Britain's property agents are now targeting an estimated 1.25-lakh Indian dollar millionaires, who are expected to invest nearly $30 billion ( Rs. 1.2 lakh crore) over the next decade in London properties. Enquiries have come in for luxury homes worth more than 500,000 pounds in some cases -- that is more than Rs. 4 crore each.
Some agents like Berkley Homes are flying in senior executives to make direct contacts with would-be buyers in India to woo them to London, particularly to addresses like Knightsbridge and Kensington or places like Hampstead and St. John's Wood, which have an abundance of Indians.
Agent Knight Frank in Mayfair sold over a dozen properties in the past one year, showing the potential of the market.
Hit by the loan crisis in the US that also hit the UK, home prices have fallen with little sign of revival. Rich Indians could rescue or stabilise the market, and are pushed by other factors like relatives and the fact that many upper middle class Indian families send their children to the UK for studies, industry experts say.
"With relaxed rules in India and the burgeoning economy, middle class in India is now showing keen interest in buying properties here. Over 100 enquiries have come in, in the last few months. Many among them are serious buyers," Jaideep Singh, who heads the India desk at Knight Frank, told Hindustan Times.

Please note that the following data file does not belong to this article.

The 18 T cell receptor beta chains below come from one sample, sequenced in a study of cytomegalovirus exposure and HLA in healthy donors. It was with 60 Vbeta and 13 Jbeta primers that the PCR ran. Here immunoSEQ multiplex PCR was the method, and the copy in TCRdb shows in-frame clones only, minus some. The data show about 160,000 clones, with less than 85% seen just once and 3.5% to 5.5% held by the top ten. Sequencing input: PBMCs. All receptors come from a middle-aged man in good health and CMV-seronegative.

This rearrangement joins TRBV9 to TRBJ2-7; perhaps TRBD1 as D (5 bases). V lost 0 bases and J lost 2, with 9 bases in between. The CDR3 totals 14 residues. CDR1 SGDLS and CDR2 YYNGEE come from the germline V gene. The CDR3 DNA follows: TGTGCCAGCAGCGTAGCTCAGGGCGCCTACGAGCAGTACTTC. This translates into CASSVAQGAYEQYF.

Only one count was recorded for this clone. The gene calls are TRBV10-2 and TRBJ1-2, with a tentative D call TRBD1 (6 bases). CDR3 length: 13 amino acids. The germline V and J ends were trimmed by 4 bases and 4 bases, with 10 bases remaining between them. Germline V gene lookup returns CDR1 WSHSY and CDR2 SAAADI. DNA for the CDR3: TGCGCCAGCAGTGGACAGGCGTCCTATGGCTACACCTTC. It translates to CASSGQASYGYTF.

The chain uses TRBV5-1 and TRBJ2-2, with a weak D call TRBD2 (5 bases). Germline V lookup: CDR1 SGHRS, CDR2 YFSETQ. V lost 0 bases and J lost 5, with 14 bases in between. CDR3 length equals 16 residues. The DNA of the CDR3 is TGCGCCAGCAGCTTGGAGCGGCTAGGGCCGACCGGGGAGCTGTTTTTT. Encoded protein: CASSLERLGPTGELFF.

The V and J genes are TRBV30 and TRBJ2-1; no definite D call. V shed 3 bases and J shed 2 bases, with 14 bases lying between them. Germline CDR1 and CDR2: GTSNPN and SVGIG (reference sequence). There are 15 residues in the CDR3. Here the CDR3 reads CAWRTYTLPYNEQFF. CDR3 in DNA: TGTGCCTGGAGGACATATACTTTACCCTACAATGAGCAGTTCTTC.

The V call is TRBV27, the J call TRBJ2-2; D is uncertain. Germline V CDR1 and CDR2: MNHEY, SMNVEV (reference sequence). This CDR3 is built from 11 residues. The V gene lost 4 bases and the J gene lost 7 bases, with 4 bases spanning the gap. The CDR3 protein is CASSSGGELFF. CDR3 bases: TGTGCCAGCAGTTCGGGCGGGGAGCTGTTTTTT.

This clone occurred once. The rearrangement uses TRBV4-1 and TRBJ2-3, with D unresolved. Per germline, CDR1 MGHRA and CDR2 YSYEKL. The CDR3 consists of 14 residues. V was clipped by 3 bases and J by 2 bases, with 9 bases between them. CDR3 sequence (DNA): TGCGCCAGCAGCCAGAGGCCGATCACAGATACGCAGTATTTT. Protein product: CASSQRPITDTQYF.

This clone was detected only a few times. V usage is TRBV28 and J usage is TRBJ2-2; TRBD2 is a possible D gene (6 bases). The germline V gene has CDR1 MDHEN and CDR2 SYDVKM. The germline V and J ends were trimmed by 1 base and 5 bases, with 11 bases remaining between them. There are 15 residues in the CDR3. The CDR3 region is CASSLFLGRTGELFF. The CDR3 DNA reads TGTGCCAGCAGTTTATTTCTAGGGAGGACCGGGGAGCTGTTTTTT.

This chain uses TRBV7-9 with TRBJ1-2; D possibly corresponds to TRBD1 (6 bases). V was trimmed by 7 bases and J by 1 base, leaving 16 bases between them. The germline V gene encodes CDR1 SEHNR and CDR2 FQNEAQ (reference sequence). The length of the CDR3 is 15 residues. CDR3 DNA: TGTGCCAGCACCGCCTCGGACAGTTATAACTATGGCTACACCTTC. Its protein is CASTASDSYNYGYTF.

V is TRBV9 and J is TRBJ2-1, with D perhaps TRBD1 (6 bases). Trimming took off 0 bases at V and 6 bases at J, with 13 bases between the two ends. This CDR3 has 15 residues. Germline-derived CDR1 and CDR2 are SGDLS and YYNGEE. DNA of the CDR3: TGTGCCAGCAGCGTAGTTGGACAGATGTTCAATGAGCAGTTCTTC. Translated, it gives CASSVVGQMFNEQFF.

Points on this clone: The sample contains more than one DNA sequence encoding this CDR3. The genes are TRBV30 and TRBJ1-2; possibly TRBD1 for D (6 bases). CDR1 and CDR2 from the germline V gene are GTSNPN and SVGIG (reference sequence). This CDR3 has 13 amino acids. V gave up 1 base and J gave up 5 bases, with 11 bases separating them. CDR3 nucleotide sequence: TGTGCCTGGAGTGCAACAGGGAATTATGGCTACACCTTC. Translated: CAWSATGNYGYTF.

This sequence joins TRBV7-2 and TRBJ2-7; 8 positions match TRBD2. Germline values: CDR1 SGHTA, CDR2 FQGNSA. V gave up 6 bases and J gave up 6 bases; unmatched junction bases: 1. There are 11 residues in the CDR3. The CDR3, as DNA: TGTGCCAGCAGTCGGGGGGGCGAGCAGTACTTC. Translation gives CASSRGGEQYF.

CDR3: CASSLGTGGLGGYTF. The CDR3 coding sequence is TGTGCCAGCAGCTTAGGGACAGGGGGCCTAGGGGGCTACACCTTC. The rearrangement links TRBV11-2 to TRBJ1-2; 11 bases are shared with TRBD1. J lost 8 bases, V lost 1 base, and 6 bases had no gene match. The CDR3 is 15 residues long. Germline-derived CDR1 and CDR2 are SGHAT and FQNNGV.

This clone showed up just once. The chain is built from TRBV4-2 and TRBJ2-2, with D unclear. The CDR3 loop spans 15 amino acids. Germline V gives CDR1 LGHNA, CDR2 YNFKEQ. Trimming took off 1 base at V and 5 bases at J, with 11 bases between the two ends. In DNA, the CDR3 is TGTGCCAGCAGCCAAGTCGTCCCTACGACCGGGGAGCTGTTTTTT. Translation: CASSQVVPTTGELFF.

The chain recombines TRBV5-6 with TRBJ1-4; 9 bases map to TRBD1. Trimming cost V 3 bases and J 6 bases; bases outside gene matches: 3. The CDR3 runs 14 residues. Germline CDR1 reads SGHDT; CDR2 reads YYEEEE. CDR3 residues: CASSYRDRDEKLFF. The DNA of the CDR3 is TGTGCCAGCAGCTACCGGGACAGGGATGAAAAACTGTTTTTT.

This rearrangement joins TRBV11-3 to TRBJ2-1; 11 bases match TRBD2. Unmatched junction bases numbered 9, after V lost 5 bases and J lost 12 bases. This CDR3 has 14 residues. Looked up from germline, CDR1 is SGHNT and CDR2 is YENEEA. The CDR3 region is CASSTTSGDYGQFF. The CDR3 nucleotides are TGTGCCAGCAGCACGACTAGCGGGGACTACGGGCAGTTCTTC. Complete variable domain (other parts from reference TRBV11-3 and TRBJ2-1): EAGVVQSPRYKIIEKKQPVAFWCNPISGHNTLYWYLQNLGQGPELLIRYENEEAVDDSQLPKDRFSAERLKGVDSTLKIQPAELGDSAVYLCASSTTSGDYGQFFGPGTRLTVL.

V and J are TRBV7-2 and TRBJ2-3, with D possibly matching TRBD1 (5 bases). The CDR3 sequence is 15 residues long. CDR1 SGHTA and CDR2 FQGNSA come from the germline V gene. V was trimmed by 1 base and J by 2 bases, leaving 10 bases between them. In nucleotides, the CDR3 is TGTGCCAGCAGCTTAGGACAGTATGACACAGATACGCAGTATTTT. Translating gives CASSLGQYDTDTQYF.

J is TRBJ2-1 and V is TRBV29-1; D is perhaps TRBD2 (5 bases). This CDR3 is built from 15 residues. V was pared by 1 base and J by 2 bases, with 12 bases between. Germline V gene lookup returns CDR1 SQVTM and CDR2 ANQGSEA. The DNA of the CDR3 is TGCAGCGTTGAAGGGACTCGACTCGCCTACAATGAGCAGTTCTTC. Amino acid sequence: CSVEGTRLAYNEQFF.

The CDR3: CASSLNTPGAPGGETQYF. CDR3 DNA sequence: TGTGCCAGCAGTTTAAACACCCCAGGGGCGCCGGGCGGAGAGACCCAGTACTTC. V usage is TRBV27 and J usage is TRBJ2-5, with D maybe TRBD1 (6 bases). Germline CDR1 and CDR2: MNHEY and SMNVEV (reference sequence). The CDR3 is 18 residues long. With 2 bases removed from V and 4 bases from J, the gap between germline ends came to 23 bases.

India has the fastest-growing population of dollar millionaires in the world, and realty consulting form Jones Lang LaSalle (JLL) reckons that by 2025 nearly 600 million Indians will have sufficient financial means to invest in 20,000 to 30,000 homes worth as much as $15 billion.
" So far India has been relatively untapped (and) there are a lot of people in the industry looking over our shoulders
to see how we do." Simon Halfhide, director of new homes at JLL.
Agents said frequent visitors from India facing the peak-season hotel rush find it more economical to buy a home than pay exorbitant rents.Typically, the demand is for three-bedroom apartments. " In the months they do not need the place, they let it out through agents and make enough to meet their expenses when they come to stay here," said one agent.
However, some prospective buyers are also playing a waiting game. Economists here say that properties could lose as much as a fifth of their value before the market begins to recover, as a Reuters poll predicted.. This would cut the average house price to £160,000 — which would be around Rs 1.3 crore.
About 70,000 borrowers already owe more on their property than it is worth. Those who fall behind in mortgage payments would want to sell their homes at a loss. Buyers from India, China and Brazil are ideal buyers for these.
These are not the tycoon-type Mittals or Hindujas, and are more price conscious.
The managing director of Berkley Homes, Paul Vallone, this year flew to India with JLL executivese to meet Indian middle class buyer and described the response as "very enthusiastic."
Agents say many are interested in making an initial down-payment for apartments with the idea of getting loans from British banks to pay off instalments.